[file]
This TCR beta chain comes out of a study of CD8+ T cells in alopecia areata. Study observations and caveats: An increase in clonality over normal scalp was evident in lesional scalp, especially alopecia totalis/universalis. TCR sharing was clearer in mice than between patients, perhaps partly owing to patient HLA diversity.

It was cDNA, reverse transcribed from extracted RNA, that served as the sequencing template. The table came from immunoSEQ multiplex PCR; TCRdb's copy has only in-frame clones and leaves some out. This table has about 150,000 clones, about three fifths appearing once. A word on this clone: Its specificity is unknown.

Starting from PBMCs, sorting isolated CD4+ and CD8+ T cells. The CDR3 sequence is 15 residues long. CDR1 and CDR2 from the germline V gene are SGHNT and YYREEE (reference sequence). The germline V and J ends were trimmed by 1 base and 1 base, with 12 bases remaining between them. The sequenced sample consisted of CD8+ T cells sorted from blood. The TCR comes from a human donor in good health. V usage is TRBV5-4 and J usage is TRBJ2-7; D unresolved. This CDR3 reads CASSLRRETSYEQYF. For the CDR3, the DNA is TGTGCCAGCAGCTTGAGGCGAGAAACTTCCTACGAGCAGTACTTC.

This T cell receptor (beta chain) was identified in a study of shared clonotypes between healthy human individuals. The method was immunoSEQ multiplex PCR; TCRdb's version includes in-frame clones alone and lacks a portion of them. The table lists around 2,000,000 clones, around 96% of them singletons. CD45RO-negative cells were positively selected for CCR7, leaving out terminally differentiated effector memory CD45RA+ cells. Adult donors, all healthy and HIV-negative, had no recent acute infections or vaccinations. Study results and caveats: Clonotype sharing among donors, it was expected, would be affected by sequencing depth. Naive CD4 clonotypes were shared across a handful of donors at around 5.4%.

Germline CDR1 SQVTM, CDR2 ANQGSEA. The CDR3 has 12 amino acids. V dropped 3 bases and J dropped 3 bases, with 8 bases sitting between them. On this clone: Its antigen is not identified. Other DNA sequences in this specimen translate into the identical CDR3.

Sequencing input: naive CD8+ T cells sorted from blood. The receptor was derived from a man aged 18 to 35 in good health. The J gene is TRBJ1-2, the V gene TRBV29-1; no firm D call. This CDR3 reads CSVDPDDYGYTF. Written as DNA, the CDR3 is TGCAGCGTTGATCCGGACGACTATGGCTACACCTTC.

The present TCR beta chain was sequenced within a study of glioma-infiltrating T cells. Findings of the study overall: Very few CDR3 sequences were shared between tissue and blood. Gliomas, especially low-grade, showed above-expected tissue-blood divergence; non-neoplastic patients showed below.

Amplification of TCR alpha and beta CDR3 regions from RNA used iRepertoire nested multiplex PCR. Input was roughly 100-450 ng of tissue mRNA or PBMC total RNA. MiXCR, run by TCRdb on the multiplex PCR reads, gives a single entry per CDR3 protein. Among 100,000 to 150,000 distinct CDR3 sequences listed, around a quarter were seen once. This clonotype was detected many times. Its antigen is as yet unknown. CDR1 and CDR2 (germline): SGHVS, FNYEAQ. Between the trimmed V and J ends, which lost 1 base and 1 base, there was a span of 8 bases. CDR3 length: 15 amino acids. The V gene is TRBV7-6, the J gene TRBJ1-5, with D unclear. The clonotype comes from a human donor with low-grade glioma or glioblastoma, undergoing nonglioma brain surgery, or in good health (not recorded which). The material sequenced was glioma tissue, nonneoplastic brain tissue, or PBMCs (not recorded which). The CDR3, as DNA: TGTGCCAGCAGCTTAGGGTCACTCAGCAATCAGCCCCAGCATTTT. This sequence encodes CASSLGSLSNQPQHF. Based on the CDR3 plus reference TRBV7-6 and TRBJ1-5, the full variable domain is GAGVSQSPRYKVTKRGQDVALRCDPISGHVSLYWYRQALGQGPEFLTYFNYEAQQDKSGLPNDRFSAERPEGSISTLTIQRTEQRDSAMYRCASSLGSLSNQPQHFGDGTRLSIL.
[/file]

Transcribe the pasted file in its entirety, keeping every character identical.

This TCR beta chain comes out of a study of CD8+ T cells in alopecia areata. Study observations and caveats: An increase in clonality over normal scalp was evident in lesional scalp, especially alopecia totalis/universalis. TCR sharing was clearer in mice than between patients, perhaps partly owing to patient HLA diversity.

It was cDNA, reverse transcribed from extracted RNA, that served as the sequencing template. The table came from immunoSEQ multiplex PCR; TCRdb's copy has only in-frame clones and leaves some out. This table has about 150,000 clones, about three fifths appearing once. A word on this clone: Its specificity is unknown.

Starting from PBMCs, sorting isolated CD4+ and CD8+ T cells. The CDR3 sequence is 15 residues long. CDR1 and CDR2 from the germline V gene are SGHNT and YYREEE (reference sequence). The germline V and J ends were trimmed by 1 base and 1 base, with 12 bases remaining between them. The sequenced sample consisted of CD8+ T cells sorted from blood. The TCR comes from a human donor in good health. V usage is TRBV5-4 and J usage is TRBJ2-7; D unresolved. This CDR3 reads CASSLRRETSYEQYF. For the CDR3, the DNA is TGTGCCAGCAGCTTGAGGCGAGAAACTTCCTACGAGCAGTACTTC.

This T cell receptor (beta chain) was identified in a study of shared clonotypes between healthy human individuals. The method was immunoSEQ multiplex PCR; TCRdb's version includes in-frame clones alone and lacks a portion of them. The table lists around 2,000,000 clones, around 96% of them singletons. CD45RO-negative cells were positively selected for CCR7, leaving out terminally differentiated effector memory CD45RA+ cells. Adult donors, all healthy and HIV-negative, had no recent acute infections or vaccinations. Study results and caveats: Clonotype sharing among donors, it was expected, would be affected by sequencing depth. Naive CD4 clonotypes were shared across a handful of donors at around 5.4%.

Germline CDR1 SQVTM, CDR2 ANQGSEA. The CDR3 has 12 amino acids. V dropped 3 bases and J dropped 3 bases, with 8 bases sitting between them. On this clone: Its antigen is not identified. Other DNA sequences in this specimen translate into the identical CDR3.

Sequencing input: naive CD8+ T cells sorted from blood. The receptor was derived from a man aged 18 to 35 in good health. The J gene is TRBJ1-2, the V gene TRBV29-1; no firm D call. This CDR3 reads CSVDPDDYGYTF. Written as DNA, the CDR3 is TGCAGCGTTGATCCGGACGACTATGGCTACACCTTC.

The present TCR beta chain was sequenced within a study of glioma-infiltrating T cells. Findings of the study overall: Very few CDR3 sequences were shared between tissue and blood. Gliomas, especially low-grade, showed above-expected tissue-blood divergence; non-neoplastic patients showed below.

Amplification of TCR alpha and beta CDR3 regions from RNA used iRepertoire nested multiplex PCR. Input was roughly 100-450 ng of tissue mRNA or PBMC total RNA. MiXCR, run by TCRdb on the multiplex PCR reads, gives a single entry per CDR3 protein. Among 100,000 to 150,000 distinct CDR3 sequences listed, around a quarter were seen once. This clonotype was detected many times. Its antigen is as yet unknown. CDR1 and CDR2 (germline): SGHVS, FNYEAQ. Between the trimmed V and J ends, which lost 1 base and 1 base, there was a span of 8 bases. CDR3 length: 15 amino acids. The V gene is TRBV7-6, the J gene TRBJ1-5, with D unclear. The clonotype comes from a human donor with low-grade glioma or glioblastoma, undergoing nonglioma brain surgery, or in good health (not recorded which). The material sequenced was glioma tissue, nonneoplastic brain tissue, or PBMCs (not recorded which). The CDR3, as DNA: TGTGCCAGCAGCTTAGGGTCACTCAGCAATCAGCCCCAGCATTTT. This sequence encodes CASSLGSLSNQPQHF. Based on the CDR3 plus reference TRBV7-6 and TRBJ1-5, the full variable domain is GAGVSQSPRYKVTKRGQDVALRCDPISGHVSLYWYRQALGQGPEFLTYFNYEAQQDKSGLPNDRFSAERPEGSISTLTIQRTEQRDSAMYRCASSLGSLSNQPQHFGDGTRLSIL.